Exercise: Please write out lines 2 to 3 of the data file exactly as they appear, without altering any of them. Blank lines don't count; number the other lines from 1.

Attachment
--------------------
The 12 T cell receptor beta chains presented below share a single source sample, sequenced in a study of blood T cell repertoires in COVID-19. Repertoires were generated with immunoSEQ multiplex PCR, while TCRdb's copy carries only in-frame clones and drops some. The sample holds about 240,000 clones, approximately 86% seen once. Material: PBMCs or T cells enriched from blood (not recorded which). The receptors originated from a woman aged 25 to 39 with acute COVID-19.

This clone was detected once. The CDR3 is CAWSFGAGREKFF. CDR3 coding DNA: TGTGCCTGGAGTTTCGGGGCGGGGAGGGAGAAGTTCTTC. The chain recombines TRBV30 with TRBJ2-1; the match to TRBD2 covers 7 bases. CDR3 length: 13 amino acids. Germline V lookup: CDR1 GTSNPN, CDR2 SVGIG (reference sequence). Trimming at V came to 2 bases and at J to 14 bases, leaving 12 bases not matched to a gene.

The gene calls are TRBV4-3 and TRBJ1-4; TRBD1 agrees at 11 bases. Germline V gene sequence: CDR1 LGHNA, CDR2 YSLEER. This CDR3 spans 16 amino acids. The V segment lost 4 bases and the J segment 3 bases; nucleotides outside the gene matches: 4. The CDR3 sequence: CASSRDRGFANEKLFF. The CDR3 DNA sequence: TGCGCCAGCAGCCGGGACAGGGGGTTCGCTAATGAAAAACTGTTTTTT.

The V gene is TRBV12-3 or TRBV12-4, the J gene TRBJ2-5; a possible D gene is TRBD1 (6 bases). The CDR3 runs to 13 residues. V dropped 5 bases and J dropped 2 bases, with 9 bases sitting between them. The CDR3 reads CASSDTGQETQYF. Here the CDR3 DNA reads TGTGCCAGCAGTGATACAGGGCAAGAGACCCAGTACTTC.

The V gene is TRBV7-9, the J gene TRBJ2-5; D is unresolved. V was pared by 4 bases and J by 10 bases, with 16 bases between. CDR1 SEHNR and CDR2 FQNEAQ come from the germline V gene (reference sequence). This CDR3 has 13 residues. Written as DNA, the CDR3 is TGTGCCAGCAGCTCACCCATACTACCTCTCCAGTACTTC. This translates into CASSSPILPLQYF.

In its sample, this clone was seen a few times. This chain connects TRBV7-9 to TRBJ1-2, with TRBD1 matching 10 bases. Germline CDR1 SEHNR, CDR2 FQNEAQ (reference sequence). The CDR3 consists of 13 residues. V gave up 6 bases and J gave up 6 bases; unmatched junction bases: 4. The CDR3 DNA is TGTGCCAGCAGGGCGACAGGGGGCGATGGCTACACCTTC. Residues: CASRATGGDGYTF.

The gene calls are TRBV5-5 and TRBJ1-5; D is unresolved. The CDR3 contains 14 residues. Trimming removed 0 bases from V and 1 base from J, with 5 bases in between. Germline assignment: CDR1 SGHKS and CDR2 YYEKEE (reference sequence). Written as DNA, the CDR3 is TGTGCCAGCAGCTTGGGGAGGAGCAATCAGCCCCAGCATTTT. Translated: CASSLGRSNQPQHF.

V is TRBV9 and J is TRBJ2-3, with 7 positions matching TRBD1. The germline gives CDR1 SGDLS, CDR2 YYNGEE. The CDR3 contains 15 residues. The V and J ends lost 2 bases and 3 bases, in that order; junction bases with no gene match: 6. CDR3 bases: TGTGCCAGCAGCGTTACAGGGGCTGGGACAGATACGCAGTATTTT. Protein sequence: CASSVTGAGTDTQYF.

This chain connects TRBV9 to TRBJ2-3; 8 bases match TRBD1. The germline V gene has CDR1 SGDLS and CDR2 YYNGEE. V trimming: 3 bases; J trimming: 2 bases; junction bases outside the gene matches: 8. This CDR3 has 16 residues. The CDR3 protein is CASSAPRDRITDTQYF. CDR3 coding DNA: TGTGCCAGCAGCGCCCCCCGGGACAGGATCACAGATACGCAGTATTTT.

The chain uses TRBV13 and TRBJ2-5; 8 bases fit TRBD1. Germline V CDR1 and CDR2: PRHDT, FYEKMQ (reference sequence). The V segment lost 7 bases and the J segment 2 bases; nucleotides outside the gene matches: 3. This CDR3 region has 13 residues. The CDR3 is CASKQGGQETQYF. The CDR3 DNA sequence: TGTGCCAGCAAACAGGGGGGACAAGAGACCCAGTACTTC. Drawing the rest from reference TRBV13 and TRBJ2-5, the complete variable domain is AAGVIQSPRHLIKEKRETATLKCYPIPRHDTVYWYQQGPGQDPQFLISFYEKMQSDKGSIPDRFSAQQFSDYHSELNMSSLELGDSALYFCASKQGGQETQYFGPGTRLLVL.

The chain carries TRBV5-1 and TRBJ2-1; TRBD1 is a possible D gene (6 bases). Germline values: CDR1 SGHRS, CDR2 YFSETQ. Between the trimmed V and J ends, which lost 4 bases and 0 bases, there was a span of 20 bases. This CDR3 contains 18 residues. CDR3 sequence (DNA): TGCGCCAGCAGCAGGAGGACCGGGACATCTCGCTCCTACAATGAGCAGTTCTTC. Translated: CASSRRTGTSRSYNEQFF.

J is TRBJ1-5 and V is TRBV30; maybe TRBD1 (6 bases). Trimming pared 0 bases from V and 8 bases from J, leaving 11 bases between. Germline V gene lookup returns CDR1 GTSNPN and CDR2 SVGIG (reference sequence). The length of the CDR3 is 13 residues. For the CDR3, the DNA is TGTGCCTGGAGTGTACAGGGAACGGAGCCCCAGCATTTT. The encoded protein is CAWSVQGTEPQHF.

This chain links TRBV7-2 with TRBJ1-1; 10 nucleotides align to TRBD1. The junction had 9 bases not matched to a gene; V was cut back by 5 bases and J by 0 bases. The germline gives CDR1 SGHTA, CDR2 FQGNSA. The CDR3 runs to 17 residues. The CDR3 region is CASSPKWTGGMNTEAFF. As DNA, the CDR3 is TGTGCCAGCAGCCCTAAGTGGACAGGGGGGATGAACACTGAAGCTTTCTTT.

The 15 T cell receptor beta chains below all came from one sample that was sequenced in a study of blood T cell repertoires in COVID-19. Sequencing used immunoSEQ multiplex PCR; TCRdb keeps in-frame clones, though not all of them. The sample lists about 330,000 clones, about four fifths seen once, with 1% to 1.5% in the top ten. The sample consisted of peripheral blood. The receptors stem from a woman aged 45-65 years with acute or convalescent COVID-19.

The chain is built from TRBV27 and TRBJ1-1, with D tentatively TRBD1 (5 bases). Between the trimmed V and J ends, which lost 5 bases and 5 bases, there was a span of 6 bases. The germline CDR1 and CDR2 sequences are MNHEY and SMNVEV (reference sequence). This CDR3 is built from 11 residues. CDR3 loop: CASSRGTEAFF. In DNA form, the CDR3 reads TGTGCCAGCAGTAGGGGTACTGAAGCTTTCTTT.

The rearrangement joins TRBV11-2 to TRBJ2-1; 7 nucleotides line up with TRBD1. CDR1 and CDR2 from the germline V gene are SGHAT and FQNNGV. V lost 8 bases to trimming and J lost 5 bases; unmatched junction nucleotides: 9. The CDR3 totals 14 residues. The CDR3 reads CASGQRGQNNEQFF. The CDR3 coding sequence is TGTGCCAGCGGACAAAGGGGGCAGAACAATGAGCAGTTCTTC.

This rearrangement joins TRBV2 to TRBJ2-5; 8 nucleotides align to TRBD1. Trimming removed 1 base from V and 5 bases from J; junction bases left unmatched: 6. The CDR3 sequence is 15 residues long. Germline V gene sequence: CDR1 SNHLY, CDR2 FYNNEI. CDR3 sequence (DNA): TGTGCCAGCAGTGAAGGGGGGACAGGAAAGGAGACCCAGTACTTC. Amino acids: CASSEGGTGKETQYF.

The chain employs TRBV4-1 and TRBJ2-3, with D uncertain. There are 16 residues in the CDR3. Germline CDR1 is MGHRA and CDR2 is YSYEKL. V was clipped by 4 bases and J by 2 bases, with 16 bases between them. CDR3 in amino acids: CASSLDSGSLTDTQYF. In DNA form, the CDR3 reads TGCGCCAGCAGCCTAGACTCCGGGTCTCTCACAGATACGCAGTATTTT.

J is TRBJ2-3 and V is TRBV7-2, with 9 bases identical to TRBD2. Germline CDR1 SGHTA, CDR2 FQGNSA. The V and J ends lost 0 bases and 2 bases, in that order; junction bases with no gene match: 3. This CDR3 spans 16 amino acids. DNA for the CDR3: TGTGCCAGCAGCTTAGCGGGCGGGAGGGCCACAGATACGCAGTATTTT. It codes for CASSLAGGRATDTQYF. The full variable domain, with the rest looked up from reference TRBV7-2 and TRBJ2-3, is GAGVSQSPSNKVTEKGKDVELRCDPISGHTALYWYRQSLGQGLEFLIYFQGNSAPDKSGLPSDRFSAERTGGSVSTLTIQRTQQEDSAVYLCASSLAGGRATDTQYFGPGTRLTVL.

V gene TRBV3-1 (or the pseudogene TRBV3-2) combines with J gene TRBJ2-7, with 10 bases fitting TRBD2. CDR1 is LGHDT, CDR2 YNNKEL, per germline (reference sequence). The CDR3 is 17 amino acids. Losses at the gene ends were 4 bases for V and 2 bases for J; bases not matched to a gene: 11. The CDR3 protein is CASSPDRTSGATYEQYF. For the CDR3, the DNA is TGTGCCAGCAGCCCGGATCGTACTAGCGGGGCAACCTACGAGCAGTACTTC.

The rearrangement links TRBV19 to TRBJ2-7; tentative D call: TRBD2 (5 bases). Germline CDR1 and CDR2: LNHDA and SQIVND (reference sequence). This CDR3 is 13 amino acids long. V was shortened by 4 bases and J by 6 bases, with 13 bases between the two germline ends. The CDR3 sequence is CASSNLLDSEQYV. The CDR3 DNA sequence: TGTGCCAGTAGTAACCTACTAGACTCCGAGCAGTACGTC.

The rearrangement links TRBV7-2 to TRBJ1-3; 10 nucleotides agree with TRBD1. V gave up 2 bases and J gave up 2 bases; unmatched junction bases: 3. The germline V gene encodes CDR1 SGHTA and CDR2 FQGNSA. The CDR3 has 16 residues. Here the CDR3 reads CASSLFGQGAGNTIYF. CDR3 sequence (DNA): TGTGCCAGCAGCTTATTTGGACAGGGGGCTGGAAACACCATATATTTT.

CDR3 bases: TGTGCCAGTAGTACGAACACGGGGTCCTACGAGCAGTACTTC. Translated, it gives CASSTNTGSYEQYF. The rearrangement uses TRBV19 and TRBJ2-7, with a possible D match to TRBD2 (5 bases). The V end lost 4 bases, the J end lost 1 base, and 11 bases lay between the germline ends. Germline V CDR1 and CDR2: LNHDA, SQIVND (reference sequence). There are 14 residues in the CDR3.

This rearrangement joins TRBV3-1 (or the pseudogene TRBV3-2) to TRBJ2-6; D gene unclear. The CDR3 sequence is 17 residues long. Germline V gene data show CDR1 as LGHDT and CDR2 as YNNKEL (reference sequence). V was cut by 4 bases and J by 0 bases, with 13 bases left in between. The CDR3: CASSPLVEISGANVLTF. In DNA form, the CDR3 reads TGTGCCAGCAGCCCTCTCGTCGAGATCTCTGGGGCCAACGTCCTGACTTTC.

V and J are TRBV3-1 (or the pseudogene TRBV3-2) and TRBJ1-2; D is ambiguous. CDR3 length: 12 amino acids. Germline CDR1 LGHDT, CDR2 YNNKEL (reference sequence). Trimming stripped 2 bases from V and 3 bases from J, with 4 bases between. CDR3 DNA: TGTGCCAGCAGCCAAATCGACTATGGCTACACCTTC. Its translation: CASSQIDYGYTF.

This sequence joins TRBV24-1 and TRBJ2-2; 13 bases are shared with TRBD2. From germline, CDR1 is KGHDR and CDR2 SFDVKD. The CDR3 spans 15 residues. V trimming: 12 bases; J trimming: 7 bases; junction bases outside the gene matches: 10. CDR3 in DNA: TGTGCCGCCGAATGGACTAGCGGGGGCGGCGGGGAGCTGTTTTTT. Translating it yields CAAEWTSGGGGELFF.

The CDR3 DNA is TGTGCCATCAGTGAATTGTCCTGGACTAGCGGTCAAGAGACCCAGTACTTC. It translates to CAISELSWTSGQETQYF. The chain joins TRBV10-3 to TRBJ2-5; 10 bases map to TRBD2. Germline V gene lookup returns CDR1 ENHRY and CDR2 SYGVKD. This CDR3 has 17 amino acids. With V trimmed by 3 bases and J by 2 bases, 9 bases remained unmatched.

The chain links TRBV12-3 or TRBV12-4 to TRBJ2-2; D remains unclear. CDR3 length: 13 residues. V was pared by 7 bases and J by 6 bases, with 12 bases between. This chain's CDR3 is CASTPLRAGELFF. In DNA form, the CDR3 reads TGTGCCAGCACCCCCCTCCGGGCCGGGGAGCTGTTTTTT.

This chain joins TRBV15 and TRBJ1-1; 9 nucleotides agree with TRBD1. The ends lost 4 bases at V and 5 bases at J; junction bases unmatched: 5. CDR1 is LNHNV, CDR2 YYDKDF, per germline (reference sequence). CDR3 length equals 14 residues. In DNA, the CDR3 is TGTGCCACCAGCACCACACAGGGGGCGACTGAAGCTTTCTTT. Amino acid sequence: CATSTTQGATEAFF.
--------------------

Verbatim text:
This clone was detected once. The CDR3 is CAWSFGAGREKFF. CDR3 coding DNA: TGTGCCTGGAGTTTCGGGGCGGGGAGGGAGAAGTTCTTC. The chain recombines TRBV30 with TRBJ2-1; the match to TRBD2 covers 7 bases. CDR3 length: 13 amino acids. Germline V lookup: CDR1 GTSNPN, CDR2 SVGIG (reference sequence). Trimming at V came to 2 bases and at J to 14 bases, leaving 12 bases not matched to a gene.

The gene calls are TRBV4-3 and TRBJ1-4; TRBD1 agrees at 11 bases. Germline V gene sequence: CDR1 LGHNA, CDR2 YSLEER. This CDR3 spans 16 amino acids. The V segment lost 4 bases and the J segment 3 bases; nucleotides outside the gene matches: 4. The CDR3 sequence: CASSRDRGFANEKLFF. The CDR3 DNA sequence: TGCGCCAGCAGCCGGGACAGGGGGTTCGCTAATGAAAAACTGTTTTTT.